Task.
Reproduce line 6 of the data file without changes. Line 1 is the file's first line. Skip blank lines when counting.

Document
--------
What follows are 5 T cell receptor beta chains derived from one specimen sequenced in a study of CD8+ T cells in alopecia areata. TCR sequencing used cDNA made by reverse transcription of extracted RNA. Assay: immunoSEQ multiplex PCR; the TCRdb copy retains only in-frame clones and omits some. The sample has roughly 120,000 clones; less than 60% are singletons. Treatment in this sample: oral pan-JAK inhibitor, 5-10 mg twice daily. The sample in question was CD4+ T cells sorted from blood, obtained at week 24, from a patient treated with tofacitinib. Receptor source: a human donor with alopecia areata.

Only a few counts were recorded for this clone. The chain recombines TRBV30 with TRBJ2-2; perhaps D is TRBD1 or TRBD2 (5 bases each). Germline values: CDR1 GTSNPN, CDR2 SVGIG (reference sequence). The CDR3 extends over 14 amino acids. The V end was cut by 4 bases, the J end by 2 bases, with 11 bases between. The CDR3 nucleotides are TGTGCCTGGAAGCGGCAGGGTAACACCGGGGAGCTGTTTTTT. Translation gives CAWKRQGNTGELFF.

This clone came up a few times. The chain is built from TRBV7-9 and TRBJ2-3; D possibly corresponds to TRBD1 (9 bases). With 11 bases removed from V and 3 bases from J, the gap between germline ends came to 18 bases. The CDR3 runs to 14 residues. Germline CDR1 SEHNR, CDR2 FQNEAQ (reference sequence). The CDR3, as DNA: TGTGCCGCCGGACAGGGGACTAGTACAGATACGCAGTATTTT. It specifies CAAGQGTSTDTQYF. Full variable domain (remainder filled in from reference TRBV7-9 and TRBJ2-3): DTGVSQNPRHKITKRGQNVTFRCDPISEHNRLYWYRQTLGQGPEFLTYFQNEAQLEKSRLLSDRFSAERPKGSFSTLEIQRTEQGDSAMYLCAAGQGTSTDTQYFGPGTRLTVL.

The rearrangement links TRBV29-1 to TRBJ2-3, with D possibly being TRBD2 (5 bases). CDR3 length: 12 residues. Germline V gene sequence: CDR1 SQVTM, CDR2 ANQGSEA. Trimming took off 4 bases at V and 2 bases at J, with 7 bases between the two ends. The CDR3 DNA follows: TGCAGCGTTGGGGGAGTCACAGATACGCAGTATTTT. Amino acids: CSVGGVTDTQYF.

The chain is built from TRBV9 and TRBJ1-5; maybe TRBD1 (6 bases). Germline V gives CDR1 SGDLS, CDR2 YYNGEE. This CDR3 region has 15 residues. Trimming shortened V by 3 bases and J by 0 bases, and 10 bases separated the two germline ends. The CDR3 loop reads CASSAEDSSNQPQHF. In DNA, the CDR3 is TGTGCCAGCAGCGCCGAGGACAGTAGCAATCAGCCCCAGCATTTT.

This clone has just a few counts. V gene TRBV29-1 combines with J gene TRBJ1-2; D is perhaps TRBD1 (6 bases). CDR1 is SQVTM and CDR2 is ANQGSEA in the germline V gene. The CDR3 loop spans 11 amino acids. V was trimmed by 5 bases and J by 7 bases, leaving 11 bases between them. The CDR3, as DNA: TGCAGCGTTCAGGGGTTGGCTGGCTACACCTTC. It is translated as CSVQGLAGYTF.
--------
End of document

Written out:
This clone has just a few counts. V gene TRBV29-1 combines with J gene TRBJ1-2; D is perhaps TRBD1 (6 bases). CDR1 is SQVTM and CDR2 is ANQGSEA in the germline V gene. The CDR3 loop spans 11 amino acids. V was trimmed by 5 bases and J by 7 bases, leaving 11 bases between them. The CDR3, as DNA: TGCAGCGTTCAGGGGTTGGCTGGCTACACCTTC. It is translated as CSVQGLAGYTF.